The Big Boss  [DVD]
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Martial arts classic starring Bruce Lee as Cheng Chao-An (Bruce Lee), an immigrant worker who takes a job with his cousins in an ice factory and discovers all manner of suspicious goings-on. Cheng might have promised his mother not to fight again, but when he begins to investigate a series of disappearances - the latest of which has seen his own cousin go missing - he can't help but display his formidable martial arts skills. Taking on one opponent after another, Cheng will not stop until he has fought his way to the truth and the inevitable confrontation with the man known only as 'The Big Boss'.
From the Back Cover
Now totally uncut for the first time ever. Experience the Greatest Martial Artist of the 20TH Century in the motion picture that created a legend. Presented as a brand new, restored and digitally re-mastered, anamorphic transfer , with a host of collectable special features, "The Big Boss: Special Edition" is the perfect DVD showcase for one of Action-Cinema's most enduring classics.
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Top Customer Reviews
The film opens with Cheng Chao-an (Bruce Lee) arriving wherever it is this story takes place to live and work alongside some of his cousins. His uncle as well as the locket he wears around his neck are constant reminders of the pledge he made to his mother that he would never fight anyone again. I have to tell you, it's pretty hard not to fight in this environment. Before he even gets to his new home, he has to watch a gang of thugs intimidate a poor young lady and kick a little kid around. He holds himself back, but his cousin does not; he takes on all comers and walks away smiling. Cheng's new life is turbulent from the start; the foreman at the ice shipping factory where all the men work is a brute of a man, some guy gives him a knuckle sandwich for no good reason on his first day, and the business itself turns out to be beyond crooked, but the real problem is even more insidious. Cheng's friends and relatives slowly begin disappearing, usually after having a talk with the manager or the nebulous Big Boss. When the men revolt and start an all-out fight at the plant, Cheng hangs back- until, that is, someone cuts him.Read more ›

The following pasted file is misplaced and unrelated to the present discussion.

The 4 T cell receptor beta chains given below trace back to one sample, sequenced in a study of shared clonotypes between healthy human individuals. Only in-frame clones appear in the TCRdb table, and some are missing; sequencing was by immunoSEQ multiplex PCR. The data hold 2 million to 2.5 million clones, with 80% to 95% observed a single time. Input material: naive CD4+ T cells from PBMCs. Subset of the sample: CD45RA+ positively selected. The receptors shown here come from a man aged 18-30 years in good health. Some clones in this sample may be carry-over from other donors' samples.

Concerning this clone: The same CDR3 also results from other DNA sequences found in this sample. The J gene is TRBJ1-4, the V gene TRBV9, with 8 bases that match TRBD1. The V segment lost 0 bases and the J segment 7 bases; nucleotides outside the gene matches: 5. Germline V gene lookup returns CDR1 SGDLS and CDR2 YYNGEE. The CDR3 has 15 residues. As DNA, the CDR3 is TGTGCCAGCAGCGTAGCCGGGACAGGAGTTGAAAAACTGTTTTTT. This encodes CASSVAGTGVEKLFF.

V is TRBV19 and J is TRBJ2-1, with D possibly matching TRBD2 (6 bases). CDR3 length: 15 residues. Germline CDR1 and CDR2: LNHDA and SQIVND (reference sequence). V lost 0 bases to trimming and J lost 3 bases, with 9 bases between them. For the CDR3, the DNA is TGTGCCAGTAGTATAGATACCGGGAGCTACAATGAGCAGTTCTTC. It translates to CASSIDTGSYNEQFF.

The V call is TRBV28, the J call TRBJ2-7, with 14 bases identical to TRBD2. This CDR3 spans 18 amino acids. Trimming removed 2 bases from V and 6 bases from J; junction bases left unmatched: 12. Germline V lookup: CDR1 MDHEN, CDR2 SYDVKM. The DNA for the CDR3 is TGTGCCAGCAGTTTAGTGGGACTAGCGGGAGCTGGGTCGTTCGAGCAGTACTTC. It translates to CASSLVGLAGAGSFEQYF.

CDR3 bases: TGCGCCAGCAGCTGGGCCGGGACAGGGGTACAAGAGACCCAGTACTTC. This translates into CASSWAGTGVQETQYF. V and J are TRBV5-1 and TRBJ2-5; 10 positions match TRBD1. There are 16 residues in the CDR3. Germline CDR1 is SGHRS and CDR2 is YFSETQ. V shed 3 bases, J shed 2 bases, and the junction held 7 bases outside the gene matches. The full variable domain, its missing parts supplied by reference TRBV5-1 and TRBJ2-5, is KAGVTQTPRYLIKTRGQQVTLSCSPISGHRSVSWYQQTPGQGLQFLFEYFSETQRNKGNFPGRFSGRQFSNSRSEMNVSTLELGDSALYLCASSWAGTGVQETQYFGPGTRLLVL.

Young migrant worker Cheng arrives in Thailand to start a job at an ice factory with other Chinese. It seems like everyday there's a punch-up between the Chinese workers and the Thai foremen, and when two men discover drugs in the ice, they are killed. It falls on Cheng to investigate his "brother"s disappearance but he is quickly overwhelmed by the hospitality of his employers and loses focus. Realising his mistake, Cheng decides to take revenge and confront... The Big Boss.
This is Bruce Lee's first and most bloody kung-fu film. The way in which characters are killed off is very violent and even macabre, with the ice factory playing a big part. What the film is most memorable for is the device of having it's star do very little for half the film. Cheng had made a promise to his mother never to get into trouble, meaning he simply stands by and takes his knocks without retaliation. Its a great idea and teases the audience until he finally snaps into action, unleashing his powerful kicks and punches.
What's great about the film is that it has a pulpy, trashy quality with its silly "erotic" moments and hokey visuals. In one sequence, a man is knocked through a wall and his outline remains. Another occasion sees the title character throw his birdcage up onto a branch while he fights Cheng. It's so daft that it's actually quite funny and adds to the charm.
Another reason the film works is because it improves throughout.Read more ›
Most Recent Customer Reviews
Undoubtedly Bruce Lee's best film in terms of story, pacing and fight sequences. It is heavily censored, and the dubbing is comical, but even then it is still a good film. Read morePublished on 18 Jun. 2014 by Samuel Barber
This is a Bruce Lee movie. The script is visibly dubbed, and the storyline is pretty silly. The action scenes make up for the weak plot, which was intended to be a comedy, in it's... Read morePublished on 24 Dec. 2012 by Mr. E. Bray
This is a must have for any Bruce Lee fan. Although in my opinion it is not his best film, the martial arts scenes are outstanding. Read morePublished on 28 May 2009 by Carl Clayton